"The Death of the Electric Guitar"

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UnexplodedCow
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Re: "The Death of the Electric Guitar"

Postby UnexplodedCow » Tue Jun 27, 2017 2:58 pm

"The Death of the Electric Guitar Tone Control." - A thread coming to a Kiesel forum near you....
We are entitled to our own, wrong, opinions.

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Re: "The Death of the Electric Guitar"

Postby gumbynotpokey » Tue Jun 27, 2017 5:51 pm

UnexplodedCow wrote:"The Death of the Electric Guitar Tone Control." - A thread coming to a Kiesel forum near you....


"The Death of the Tonewood Debate" - a thread NOT coming to a Kiesel forum near you. :)
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Re: "The Death of the Electric Guitar"

Postby Tabare777 » Thu Jun 29, 2017 5:19 am

arahobob wrote:
Koshchei wrote:As an ERG player, I don't think that the bass is going anywhere. It serves a totally different purpose in a band (and one that's irreplaceable) than a guitar. Two ERGs could work, as in Animals as Leaders, but ultimately, a guitar is a melodic instrument, whereas a bass is rhythmic, tying the ensemble together.


Totally agree


Totally, totally agree...

Guitar aint goin' nowhere, ERG is ERG, Electric bass is Electric bass; two different animals...

BS sells magazines and clicks, peeps are still buying/playing guitars, the fact that there are bands like AAL, STS, Plini etc is plenty of evidence... :soapbox:
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Re: "The Death of the Electric Guitar"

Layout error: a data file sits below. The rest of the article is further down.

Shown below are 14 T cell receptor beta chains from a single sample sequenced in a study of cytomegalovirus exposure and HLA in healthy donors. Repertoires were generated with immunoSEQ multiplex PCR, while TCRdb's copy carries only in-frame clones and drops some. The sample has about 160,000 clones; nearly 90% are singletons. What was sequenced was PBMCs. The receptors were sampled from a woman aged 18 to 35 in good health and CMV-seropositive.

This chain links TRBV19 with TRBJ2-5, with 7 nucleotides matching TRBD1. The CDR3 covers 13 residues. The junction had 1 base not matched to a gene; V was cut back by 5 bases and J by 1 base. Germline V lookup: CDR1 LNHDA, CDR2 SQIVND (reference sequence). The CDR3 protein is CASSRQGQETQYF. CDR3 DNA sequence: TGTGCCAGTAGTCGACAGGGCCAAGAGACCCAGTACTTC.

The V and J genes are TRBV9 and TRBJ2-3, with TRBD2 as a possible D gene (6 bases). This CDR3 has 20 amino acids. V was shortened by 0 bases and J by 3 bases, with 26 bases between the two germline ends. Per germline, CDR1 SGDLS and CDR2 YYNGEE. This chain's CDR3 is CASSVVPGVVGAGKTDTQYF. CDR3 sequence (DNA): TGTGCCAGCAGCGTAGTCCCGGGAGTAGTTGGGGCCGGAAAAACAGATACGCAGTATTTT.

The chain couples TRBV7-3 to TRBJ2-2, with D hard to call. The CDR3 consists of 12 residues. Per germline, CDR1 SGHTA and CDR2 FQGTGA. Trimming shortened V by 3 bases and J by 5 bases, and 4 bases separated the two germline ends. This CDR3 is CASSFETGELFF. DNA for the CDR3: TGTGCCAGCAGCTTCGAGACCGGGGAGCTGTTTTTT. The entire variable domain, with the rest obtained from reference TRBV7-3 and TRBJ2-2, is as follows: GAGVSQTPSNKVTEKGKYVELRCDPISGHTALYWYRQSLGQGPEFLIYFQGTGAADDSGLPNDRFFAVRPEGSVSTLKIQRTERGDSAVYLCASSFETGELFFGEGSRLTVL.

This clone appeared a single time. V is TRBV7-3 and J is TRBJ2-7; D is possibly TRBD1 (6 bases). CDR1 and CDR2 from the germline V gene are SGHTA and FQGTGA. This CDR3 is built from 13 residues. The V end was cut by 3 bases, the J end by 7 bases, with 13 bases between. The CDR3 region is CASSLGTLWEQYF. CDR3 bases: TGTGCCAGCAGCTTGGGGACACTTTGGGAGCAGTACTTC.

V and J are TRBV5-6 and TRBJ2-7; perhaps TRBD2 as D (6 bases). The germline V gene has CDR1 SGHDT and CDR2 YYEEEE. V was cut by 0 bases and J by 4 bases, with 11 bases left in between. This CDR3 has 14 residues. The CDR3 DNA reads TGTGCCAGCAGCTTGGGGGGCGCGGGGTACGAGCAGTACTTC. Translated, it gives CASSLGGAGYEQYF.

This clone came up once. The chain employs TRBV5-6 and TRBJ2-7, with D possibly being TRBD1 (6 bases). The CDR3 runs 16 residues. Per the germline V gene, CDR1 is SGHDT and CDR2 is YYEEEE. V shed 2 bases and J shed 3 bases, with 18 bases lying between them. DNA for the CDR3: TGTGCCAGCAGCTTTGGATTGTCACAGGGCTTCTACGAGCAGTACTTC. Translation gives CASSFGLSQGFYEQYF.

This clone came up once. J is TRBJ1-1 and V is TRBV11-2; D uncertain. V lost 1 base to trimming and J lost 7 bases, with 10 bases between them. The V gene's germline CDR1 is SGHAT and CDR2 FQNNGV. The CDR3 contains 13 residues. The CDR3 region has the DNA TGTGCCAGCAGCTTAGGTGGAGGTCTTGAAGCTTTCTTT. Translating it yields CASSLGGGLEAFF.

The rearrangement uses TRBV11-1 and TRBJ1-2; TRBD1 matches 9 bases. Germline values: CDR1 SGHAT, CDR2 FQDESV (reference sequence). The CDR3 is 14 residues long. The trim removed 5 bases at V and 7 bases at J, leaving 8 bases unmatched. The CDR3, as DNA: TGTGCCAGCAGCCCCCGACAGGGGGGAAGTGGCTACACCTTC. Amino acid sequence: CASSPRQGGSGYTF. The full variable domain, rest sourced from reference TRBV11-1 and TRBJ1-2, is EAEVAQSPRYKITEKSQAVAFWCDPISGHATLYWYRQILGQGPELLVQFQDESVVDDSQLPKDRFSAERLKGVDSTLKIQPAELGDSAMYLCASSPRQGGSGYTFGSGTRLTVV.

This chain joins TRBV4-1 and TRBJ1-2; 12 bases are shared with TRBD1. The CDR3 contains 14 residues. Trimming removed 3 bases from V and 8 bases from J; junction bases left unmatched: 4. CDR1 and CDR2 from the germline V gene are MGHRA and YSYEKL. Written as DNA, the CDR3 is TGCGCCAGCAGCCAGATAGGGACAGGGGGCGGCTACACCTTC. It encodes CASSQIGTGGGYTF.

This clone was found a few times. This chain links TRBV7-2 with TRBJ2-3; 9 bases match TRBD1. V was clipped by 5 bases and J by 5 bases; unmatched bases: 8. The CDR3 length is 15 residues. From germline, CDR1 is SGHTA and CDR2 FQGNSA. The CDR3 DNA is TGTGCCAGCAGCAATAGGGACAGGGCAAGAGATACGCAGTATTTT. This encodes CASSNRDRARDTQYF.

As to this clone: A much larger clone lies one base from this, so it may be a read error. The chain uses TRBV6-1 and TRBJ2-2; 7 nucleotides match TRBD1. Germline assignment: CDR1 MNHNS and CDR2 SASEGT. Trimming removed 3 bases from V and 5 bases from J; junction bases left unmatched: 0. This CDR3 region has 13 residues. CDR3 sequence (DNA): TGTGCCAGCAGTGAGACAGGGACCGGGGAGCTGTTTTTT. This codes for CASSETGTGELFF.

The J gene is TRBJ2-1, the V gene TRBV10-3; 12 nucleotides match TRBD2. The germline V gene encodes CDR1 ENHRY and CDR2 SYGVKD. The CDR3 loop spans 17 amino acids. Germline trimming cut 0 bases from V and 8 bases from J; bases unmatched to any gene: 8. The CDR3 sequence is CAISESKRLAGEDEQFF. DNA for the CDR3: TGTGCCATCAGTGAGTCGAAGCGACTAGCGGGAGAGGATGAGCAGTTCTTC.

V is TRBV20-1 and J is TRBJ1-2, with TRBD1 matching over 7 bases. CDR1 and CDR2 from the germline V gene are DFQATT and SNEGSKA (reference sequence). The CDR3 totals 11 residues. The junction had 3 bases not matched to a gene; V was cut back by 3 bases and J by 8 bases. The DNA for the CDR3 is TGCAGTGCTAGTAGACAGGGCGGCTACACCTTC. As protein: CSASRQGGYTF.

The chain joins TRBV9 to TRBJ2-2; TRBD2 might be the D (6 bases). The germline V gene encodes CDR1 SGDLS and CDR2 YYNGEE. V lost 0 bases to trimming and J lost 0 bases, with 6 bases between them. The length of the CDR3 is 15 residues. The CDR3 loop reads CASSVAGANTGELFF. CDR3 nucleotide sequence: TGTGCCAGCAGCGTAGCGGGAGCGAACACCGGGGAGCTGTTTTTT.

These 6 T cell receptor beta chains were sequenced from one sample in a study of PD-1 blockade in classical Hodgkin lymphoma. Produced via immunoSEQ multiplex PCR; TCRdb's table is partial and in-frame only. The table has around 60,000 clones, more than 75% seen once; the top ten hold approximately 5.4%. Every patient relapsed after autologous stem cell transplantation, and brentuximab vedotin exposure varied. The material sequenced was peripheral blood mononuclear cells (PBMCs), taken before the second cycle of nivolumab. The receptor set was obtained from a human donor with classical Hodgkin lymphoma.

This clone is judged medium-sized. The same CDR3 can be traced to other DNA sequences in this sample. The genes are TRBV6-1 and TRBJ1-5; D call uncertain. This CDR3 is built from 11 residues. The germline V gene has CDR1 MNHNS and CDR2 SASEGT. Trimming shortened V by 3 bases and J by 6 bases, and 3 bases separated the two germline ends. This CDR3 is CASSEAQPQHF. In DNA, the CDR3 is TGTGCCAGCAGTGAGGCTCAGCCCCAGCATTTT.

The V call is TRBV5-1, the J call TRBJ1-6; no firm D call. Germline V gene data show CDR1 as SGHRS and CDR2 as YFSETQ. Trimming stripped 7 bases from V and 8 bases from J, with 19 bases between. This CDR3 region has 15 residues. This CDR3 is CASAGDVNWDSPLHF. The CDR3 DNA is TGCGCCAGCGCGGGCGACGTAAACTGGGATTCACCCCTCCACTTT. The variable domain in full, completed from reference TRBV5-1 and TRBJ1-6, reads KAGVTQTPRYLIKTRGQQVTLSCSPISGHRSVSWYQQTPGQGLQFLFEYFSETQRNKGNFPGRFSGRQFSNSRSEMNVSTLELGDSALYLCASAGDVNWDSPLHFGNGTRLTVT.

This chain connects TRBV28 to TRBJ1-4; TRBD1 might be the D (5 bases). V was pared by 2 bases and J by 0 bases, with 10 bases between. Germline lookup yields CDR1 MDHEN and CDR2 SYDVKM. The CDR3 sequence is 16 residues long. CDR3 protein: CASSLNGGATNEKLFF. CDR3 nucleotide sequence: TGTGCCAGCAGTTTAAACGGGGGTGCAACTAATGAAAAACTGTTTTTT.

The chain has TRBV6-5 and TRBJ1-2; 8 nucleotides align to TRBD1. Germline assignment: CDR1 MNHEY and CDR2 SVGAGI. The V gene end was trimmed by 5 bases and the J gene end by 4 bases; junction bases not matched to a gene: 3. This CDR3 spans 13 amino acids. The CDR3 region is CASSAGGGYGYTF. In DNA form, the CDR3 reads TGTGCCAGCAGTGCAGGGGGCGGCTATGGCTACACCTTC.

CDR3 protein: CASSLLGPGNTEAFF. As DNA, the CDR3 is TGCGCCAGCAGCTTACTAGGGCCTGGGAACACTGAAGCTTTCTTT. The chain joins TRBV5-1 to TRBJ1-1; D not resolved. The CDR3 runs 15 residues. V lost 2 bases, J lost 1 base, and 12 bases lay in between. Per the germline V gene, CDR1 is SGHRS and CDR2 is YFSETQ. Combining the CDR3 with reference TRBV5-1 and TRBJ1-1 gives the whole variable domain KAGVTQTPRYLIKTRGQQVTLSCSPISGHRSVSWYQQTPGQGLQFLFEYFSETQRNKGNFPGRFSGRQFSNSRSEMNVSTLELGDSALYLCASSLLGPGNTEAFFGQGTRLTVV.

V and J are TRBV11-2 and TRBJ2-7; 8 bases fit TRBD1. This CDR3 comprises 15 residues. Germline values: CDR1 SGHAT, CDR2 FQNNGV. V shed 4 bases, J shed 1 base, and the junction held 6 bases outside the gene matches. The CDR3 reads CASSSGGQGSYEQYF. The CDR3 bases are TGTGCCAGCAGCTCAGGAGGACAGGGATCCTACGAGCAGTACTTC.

Postby Doctor Doug » Thu Jun 29, 2017 7:43 pm

If electric guitar is dead then my apartment is a morgue.

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Re: "The Death of the Electric Guitar"

Postby wickid » Fri Jun 30, 2017 7:09 am

Doctor Doug wrote:If electric guitar is dead then my apartment is a morgue.


Yes! ... and every case a coffin. Buhwahahahahahaha .... :twisted:
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Re: "The Death of the Electric Guitar"

Postby Doctor Turn » Fri Jun 30, 2017 7:34 am

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ZOMBIE ATTACK MMWWAAAAAAAUUGGHH!!!...
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Re: "The Death of the Electric Guitar"

Postby Casual Madman » Fri Jun 30, 2017 7:52 am

^^^

I could sleep in that graveyard.

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Re: "The Death of the Electric Guitar"

Postby UnexplodedCow » Fri Jun 30, 2017 11:42 am

Here's part of my graveyard from 3 years ago. 5 of them are gone, and there were some changes overall, but it still amounts to an extended family of deadbeats (pun).

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We are entitled to our own, wrong, opinions.

Guitar theorem: G=X+1 where G= guitars one needs, and X = guitars one has.

Do or do not; there is no understand.

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Re: "The Death of the Electric Guitar"

Postby Omsong » Sun Jul 02, 2017 11:59 pm

I wonder what the average age of an electric guitar player is today. My guess is that it's above 40, maybe even higher. We could be witnessing the drop in sales corresponding to the aging of the baby boomers. Perhaps it's an economy issue, too. Many of us still haven't fully recovered from the recession of '08 and/or have entered the time when retirement concerns and limited income is restricting our spending on non-essentials.

I also wonder if it's a matter of a narrow perspective. Within the last 150 years, a few other instruments have also had their rise and fall on the popular music stage. Consider the banjo, mandolin and ukulele. At one time each of those instruments dominated the contemporary music scene.